So when evaluating the Comeback Player of the Year the Castrol Index winner would have been Alan Gordon. Therefore the Castrol Index did not reflect an outcome relative to the winner.

Score: Castrol Index (nil) – Professional Judgment (3)

MLS Defender of the Year was Matt Besler. The Castrol Index scored Matt with a 640 after logging 2769 minutes with 2 assists. Other top 5 candidates receiving votes were {2} Bernardez (524, 2 goals, 1 assist and 2088 minutes); {3} Collin (610, 3, 1, 2488); {4} DeMerit (523, 1, 1, 2725); and {5} Valdes (488, 2, 0, 2921).

This was a very close vote; here is the link to view the vote totals: http://www.mlssoccer.com/news/article/2012/11/20/sporting-kcs-besler-named-2012-defender-year

What is unusual about this is that Nat Borchers (587, 2, 0, 2340) didn’t finish as a Top 5 vote getter, yet he finished 10 places higher than Bernardez, 11 places higher than DeMerit and 22 places higher than Valdez.

So when evaluating the winner versus the Castrol Index it appears that the Castrol Index was on-target; but when viewing the whole group it appears that the Castrol Index didn’t reflect the will of the voters.

Score: Castrol Index (nil) – Professional Judgment (4)

MLS Best XI (read more about it here): http://www.mlssoccer.com/news/article/2012/11/26/sporting-kc-land-four-players-2012-mls-best-xi

G – Jimmy Nielsen, Sporting Kansas City (already determined)
D – Victor Bernardez, San Jose Earthquakes
D – Matt Besler, Sporting Kansas City
D – Aurelien Collin, Sporting Kansas City
M – Osvaldo Alonso, Seattle Sounders FC
M – Landon Donovan, LA Galaxy
M – Chris Pontius, D.C. United
M – Graham Zusi, Sporting Kansas City
F – Thierry Henry, New York Red Bulls
F – Robbie Keane, LA Galaxy
F – Chris Wondolowski, San Jose Earthquakes

Formation (3-4-3): First off, MLS apparently decided to identify 3 Defenders, 4 Midfielders, and 3 Strikers (Forwards) for its BEST XI; while I don’t disagree with the idea of identifying more attacking players (per-say) I would offer that the initial filter of selecting 3 Defenders over 4 Defenders was most probably a “Professional Judgment” call on the part of MLS because most teams in MLS run a flat back 4.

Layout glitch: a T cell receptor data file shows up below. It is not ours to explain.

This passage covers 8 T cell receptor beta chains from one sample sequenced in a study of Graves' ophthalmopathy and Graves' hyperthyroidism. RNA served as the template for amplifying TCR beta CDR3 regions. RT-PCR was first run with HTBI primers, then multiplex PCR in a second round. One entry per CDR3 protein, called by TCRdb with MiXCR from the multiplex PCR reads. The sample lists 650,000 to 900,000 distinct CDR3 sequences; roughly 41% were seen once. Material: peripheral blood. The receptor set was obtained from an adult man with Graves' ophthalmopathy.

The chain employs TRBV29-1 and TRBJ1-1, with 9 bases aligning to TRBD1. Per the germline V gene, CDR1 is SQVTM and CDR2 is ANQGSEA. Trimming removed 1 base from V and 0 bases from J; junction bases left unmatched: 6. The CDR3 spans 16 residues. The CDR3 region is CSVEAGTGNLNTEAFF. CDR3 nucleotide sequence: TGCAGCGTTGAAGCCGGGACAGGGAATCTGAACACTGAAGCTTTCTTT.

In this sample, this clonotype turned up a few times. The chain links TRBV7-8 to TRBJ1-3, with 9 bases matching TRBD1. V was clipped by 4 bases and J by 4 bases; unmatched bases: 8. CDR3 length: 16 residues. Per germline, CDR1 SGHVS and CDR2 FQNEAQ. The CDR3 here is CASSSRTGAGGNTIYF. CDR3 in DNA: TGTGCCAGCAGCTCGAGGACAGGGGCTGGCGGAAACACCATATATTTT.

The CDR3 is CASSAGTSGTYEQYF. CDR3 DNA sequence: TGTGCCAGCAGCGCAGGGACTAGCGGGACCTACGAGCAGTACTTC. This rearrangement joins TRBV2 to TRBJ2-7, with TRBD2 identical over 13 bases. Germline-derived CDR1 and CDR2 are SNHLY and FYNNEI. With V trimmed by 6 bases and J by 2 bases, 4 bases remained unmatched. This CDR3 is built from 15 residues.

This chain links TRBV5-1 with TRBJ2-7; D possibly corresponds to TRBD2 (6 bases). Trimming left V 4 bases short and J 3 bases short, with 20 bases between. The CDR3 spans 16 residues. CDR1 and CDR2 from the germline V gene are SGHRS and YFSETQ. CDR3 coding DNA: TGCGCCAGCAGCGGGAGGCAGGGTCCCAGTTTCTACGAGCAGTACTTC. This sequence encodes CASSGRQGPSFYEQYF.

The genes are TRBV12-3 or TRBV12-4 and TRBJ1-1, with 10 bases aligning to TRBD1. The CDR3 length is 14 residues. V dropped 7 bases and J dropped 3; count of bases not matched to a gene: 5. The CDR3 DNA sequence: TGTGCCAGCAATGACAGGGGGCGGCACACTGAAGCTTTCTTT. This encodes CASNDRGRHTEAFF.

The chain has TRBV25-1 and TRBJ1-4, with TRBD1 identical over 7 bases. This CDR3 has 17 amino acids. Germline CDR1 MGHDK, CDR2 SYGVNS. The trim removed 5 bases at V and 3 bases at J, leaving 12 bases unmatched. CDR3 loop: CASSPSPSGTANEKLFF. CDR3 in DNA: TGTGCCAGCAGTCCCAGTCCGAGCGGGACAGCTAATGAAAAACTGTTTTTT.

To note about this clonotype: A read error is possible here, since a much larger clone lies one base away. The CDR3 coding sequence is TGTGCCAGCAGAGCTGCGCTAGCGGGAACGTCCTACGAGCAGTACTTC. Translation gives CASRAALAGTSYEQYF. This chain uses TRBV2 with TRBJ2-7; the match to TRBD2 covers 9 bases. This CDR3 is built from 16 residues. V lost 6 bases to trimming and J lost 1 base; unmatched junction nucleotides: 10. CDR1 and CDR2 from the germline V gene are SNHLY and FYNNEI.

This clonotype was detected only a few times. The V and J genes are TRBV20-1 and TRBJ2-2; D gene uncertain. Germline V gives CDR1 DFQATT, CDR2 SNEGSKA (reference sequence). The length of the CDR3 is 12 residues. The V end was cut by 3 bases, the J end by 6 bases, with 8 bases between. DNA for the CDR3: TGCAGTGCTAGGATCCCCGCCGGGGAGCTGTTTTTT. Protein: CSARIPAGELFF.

For what it is worth I would recommend that the MLS select four defenders next year as opposed to three forwards since that formation better represents the formation of play used by the overwhelming majority of MLS Teams.

Defenders: The 3 Defenders selected were Victor Bernardez, Matt Besler, and Aurelien Collin. The Top 3 Defenders according to the Castrol Index are: Besler (640, 0, 2, 2769); Collin (610, 3, 1, 2488); and Borchers (587, 2, 0, 2340).

Victor Bernardez was actually 15th in the Castrol Index list for top defenders; Marshall, Hainault, Taylor, Hurtado, Hedges, Boswell, Cesar, Parke, Friedrich, Holgersson, and Myers all finished higher than Bernardez in the Castrol Index.

So in evaluating the overall information it would appear that the Castrol Index totals didn’t reflect the will of the voters.

Score: Castrol Index (nil) – Professional Judgment (5)

Midfielders: The 4 Midfielders selected were Alonso (562, 1 goal, 2 assists, 2687 minutes); Pontius (661, 12, 4, 2336); Donovan (660, 9, 14, 2256); and Zusi (586, 5, 15, 2789). The top 4 Midfielders in the Castrol Index this year were Pontius; Nysassi (661, 6, 3, 1720); Donovan, and Castrillon (647, 8, 4, 2413).

All those players, with the exception of Nyassi, bagged over 2000 minutes of playing time. The next player in the Castrol Index queue who bagged over 2000 minutes played, but didn’t get selected, was DeLeon (601, 6, 4, 2175); the player who finished second in Rookie of the Year Voting. It is interesting that DeLeon scored higher in the Castrol Index than Berry, Zusi and Alonso; yet he didn’t receive any honors from MLS.

So when evaluating whether or not the Castrol Index had a weighted impact on the final voting for the BEST XI Midfielders it appears it didn’t. NOTE: MLS pretty much indicated that Alonso was a ‘defensive midfield’ selection; oddly enough the MLS Castrol Index is supposed to take into account defending as well as attacking performances when rating players. If true then the selection of Alonso, who finished behind 12 other Midfielders in the MLS Castrol Index, should not even have had a look-in for the Award.